June 29, 2014…Sometimes when the bumblebee exits this blossom, it will pick up a streak of white pollen up it’s back.

Piano composition by Kiera O’Hara.

Music by “The Bottom Rung”

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May 29, 2014...At one time there were five bees in here.  By the time I grabbed the camera they had all left the scene.

May 29, 2014…My wife said there were five bees on this earlier, but when I grabbed the camera, I only caught one bee.

May 28, 2014...The New Zealand Cabbage trees are blooming.  Our bees love it.

May 28, 2014…My neighbor’s  New Zealand Cabbage trees are blooming. I’m glad it’s on someone else’s property because there is a strong odor associated with it.  Our bees love it.

May 28, 2014...New Zealand Cabbage has been blooming awhile.  There is  a strong odor that attracts the bees as they are numerous.

May 28, 2014…New Zealand Cabbage has been blooming awhile.  Our bees are all over it, all day.

May 27, 2014...A skipper is probing the depths for nectar.  In the video, you can see it try several spots before finally succeeding.  The bees love this plant as well.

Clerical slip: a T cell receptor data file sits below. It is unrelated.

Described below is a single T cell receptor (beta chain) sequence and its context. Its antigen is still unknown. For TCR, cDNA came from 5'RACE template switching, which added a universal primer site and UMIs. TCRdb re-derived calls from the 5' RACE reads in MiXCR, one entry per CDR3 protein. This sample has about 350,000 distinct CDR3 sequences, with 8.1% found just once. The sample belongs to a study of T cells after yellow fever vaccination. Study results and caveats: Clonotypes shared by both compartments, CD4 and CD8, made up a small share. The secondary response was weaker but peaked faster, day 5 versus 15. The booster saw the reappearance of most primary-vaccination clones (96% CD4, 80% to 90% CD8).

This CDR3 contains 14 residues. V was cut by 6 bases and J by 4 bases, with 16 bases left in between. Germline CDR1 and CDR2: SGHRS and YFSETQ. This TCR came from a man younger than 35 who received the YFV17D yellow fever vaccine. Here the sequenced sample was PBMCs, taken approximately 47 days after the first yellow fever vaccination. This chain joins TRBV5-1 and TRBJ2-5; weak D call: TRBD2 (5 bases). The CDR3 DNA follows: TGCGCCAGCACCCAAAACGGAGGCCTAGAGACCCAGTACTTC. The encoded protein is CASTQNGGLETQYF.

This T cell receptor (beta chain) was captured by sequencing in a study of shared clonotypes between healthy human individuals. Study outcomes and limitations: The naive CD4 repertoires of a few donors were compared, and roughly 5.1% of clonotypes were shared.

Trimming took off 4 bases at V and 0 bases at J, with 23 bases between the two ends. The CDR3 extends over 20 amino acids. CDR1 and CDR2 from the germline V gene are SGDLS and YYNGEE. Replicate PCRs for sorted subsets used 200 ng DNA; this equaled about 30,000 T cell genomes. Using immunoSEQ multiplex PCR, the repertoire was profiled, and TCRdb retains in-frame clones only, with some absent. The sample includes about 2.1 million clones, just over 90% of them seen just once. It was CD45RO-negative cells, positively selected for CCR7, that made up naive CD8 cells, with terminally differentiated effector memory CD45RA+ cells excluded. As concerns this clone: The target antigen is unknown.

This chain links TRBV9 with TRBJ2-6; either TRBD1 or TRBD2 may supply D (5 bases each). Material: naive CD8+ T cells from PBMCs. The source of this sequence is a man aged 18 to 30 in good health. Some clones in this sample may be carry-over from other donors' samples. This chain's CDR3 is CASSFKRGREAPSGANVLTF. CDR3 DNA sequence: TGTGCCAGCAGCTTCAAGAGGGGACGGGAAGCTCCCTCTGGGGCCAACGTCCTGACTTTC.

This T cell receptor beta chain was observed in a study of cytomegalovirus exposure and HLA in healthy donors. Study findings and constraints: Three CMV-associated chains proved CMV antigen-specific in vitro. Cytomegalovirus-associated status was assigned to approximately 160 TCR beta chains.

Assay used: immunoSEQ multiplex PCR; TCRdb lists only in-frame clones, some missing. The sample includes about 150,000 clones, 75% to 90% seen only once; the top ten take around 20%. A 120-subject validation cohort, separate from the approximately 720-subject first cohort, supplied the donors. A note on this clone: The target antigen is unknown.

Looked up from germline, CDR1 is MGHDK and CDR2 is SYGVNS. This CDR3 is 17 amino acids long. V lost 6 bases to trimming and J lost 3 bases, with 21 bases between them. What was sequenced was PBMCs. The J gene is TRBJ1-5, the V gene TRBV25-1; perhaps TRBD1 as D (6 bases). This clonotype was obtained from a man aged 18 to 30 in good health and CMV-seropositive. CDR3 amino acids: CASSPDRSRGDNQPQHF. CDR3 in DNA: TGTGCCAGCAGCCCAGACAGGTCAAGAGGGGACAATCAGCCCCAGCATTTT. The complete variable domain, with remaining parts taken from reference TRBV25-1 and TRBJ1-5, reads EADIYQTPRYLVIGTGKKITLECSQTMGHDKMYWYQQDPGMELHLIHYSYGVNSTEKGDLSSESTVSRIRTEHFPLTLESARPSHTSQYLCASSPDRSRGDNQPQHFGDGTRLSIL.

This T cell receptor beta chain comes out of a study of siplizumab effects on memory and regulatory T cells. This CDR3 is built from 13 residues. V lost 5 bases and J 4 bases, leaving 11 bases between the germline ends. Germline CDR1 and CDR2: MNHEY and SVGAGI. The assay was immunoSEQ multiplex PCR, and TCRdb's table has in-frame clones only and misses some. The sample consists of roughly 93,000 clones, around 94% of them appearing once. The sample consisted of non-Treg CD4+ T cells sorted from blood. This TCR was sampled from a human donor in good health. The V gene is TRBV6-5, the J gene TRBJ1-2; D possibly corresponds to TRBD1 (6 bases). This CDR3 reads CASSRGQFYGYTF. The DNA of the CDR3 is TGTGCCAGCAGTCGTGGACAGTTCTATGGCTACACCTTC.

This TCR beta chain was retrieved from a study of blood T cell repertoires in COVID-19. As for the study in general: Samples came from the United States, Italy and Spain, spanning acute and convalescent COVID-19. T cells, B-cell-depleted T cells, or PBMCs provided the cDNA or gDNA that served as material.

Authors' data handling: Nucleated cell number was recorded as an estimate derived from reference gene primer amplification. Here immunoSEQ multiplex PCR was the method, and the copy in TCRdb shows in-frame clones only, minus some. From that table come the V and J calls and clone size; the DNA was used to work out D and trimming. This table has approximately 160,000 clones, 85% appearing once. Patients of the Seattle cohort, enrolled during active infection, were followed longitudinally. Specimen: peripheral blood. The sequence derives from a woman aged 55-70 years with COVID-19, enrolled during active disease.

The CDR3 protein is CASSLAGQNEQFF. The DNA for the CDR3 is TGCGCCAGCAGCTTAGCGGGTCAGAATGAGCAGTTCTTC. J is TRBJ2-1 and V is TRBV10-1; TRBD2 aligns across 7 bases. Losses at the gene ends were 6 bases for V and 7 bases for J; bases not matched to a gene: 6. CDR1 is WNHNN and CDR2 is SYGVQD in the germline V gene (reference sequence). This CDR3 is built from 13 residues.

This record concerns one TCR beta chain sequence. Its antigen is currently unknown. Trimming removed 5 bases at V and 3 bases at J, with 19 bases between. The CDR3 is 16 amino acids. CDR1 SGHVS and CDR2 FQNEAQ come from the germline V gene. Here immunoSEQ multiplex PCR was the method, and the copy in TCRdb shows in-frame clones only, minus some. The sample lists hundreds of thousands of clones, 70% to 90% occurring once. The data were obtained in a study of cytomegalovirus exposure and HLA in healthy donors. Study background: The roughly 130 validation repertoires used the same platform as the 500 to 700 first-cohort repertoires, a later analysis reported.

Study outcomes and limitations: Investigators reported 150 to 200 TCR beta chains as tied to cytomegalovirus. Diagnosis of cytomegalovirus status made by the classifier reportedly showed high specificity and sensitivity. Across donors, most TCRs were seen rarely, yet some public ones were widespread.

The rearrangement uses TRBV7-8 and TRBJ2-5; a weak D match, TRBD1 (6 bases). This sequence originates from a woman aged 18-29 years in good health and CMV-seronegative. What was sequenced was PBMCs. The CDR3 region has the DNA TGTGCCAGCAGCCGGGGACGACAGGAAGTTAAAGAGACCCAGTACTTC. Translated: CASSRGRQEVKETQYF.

May 27, 2014…A skipper is probing the depths of this Pink Chintz Thyme for nectar. In the video, you can see it try several spots before finally succeeding. The bees love this plant as well.

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…that’s when she called me.

May 1, 2014 Mid afternoon...Photo by Mary Schamehorn.  I'm glad Mary got a shot of this.  When I got there, they were relatively peaceful.

May 1, 2014 mid afternoon…Photo by Mary Schamehorn. I’m glad Mary got a shot of this. When I got there, they were relatively peaceful.

4:38 pm...By the time I got there, the bees had settled in.

4:38 pm…By the time I got there, the bees had settled within the birdhouse.  I looked at it, determined I could remove it from the post, and got my tools together.  Ha ha, the screws were rusty I couldn’t get them to budge before stripping them out.  I had to remove the post too.